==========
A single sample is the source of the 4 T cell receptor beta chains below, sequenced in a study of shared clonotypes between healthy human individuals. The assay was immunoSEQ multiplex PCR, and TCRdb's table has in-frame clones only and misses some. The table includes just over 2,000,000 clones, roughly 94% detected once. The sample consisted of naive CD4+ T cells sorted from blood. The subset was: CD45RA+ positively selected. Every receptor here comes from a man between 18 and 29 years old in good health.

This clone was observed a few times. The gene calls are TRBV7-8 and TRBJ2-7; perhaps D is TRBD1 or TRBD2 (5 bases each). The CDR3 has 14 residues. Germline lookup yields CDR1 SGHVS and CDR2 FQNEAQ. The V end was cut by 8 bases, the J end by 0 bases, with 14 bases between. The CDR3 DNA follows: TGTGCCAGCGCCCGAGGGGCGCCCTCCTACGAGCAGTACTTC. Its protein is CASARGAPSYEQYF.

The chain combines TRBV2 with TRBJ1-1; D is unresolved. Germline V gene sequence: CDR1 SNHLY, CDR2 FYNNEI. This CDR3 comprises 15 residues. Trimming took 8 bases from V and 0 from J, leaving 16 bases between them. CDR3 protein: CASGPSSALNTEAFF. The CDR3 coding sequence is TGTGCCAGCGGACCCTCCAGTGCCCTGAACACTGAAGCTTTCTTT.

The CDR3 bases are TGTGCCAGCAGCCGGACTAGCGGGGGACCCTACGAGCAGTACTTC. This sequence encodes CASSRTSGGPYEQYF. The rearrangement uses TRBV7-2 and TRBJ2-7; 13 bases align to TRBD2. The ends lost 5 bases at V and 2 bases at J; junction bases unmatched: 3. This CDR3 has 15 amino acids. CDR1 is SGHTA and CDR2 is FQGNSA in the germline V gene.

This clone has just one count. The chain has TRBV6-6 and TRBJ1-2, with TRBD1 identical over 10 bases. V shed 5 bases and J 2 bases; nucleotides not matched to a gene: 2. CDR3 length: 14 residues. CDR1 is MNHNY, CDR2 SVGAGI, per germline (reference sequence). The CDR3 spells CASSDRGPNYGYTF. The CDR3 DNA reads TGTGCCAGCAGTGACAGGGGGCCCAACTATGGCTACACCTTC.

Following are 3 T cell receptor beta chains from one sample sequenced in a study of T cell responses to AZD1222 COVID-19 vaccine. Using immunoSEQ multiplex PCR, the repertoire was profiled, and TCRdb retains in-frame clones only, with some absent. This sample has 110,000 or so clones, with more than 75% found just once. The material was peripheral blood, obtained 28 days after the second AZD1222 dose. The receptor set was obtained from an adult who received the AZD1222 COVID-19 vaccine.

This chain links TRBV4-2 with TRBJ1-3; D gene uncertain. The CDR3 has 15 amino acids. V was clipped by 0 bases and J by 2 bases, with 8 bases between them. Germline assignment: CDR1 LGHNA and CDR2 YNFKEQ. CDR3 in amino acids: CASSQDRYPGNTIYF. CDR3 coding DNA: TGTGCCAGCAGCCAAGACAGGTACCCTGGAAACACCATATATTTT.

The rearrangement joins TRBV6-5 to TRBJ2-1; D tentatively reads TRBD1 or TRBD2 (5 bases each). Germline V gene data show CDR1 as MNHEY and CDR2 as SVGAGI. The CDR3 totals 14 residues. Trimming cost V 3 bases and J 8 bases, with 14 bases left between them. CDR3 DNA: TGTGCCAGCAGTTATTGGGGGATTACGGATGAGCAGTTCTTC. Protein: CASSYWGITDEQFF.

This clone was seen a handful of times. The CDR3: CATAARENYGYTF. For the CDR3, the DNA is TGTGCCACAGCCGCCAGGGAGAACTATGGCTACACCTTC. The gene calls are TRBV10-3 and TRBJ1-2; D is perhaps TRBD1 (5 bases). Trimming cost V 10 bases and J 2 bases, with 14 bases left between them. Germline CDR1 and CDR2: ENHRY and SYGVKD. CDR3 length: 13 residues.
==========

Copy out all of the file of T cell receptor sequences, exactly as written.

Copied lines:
A single sample is the source of the 4 T cell receptor beta chains below, sequenced in a study of shared clonotypes between healthy human individuals. The assay was immunoSEQ multiplex PCR, and TCRdb's table has in-frame clones only and misses some. The table includes just over 2,000,000 clones, roughly 94% detected once. The sample consisted of naive CD4+ T cells sorted from blood. The subset was: CD45RA+ positively selected. Every receptor here comes from a man between 18 and 29 years old in good health.

This clone was observed a few times. The gene calls are TRBV7-8 and TRBJ2-7; perhaps D is TRBD1 or TRBD2 (5 bases each). The CDR3 has 14 residues. Germline lookup yields CDR1 SGHVS and CDR2 FQNEAQ. The V end was cut by 8 bases, the J end by 0 bases, with 14 bases between. The CDR3 DNA follows: TGTGCCAGCGCCCGAGGGGCGCCCTCCTACGAGCAGTACTTC. Its protein is CASARGAPSYEQYF.

The chain combines TRBV2 with TRBJ1-1; D is unresolved. Germline V gene sequence: CDR1 SNHLY, CDR2 FYNNEI. This CDR3 comprises 15 residues. Trimming took 8 bases from V and 0 from J, leaving 16 bases between them. CDR3 protein: CASGPSSALNTEAFF. The CDR3 coding sequence is TGTGCCAGCGGACCCTCCAGTGCCCTGAACACTGAAGCTTTCTTT.

The CDR3 bases are TGTGCCAGCAGCCGGACTAGCGGGGGACCCTACGAGCAGTACTTC. This sequence encodes CASSRTSGGPYEQYF. The rearrangement uses TRBV7-2 and TRBJ2-7; 13 bases align to TRBD2. The ends lost 5 bases at V and 2 bases at J; junction bases unmatched: 3. This CDR3 has 15 amino acids. CDR1 is SGHTA and CDR2 is FQGNSA in the germline V gene.

This clone has just one count. The chain has TRBV6-6 and TRBJ1-2, with TRBD1 identical over 10 bases. V shed 5 bases and J 2 bases; nucleotides not matched to a gene: 2. CDR3 length: 14 residues. CDR1 is MNHNY, CDR2 SVGAGI, per germline (reference sequence). The CDR3 spells CASSDRGPNYGYTF. The CDR3 DNA reads TGTGCCAGCAGTGACAGGGGGCCCAACTATGGCTACACCTTC.

Following are 3 T cell receptor beta chains from one sample sequenced in a study of T cell responses to AZD1222 COVID-19 vaccine. Using immunoSEQ multiplex PCR, the repertoire was profiled, and TCRdb retains in-frame clones only, with some absent. This sample has 110,000 or so clones, with more than 75% found just once. The material was peripheral blood, obtained 28 days after the second AZD1222 dose. The receptor set was obtained from an adult who received the AZD1222 COVID-19 vaccine.

This chain links TRBV4-2 with TRBJ1-3; D gene uncertain. The CDR3 has 15 amino acids. V was clipped by 0 bases and J by 2 bases, with 8 bases between them. Germline assignment: CDR1 LGHNA and CDR2 YNFKEQ. CDR3 in amino acids: CASSQDRYPGNTIYF. CDR3 coding DNA: TGTGCCAGCAGCCAAGACAGGTACCCTGGAAACACCATATATTTT.

The rearrangement joins TRBV6-5 to TRBJ2-1; D tentatively reads TRBD1 or TRBD2 (5 bases each). Germline V gene data show CDR1 as MNHEY and CDR2 as SVGAGI. The CDR3 totals 14 residues. Trimming cost V 3 bases and J 8 bases, with 14 bases left between them. CDR3 DNA: TGTGCCAGCAGTTATTGGGGGATTACGGATGAGCAGTTCTTC. Protein: CASSYWGITDEQFF.

This clone was seen a handful of times. The CDR3: CATAARENYGYTF. For the CDR3, the DNA is TGTGCCACAGCCGCCAGGGAGAACTATGGCTACACCTTC. The gene calls are TRBV10-3 and TRBJ1-2; D is perhaps TRBD1 (5 bases). Trimming cost V 10 bases and J 2 bases, with 14 bases left between them. Germline CDR1 and CDR2: ENHRY and SYGVKD. CDR3 length: 13 residues.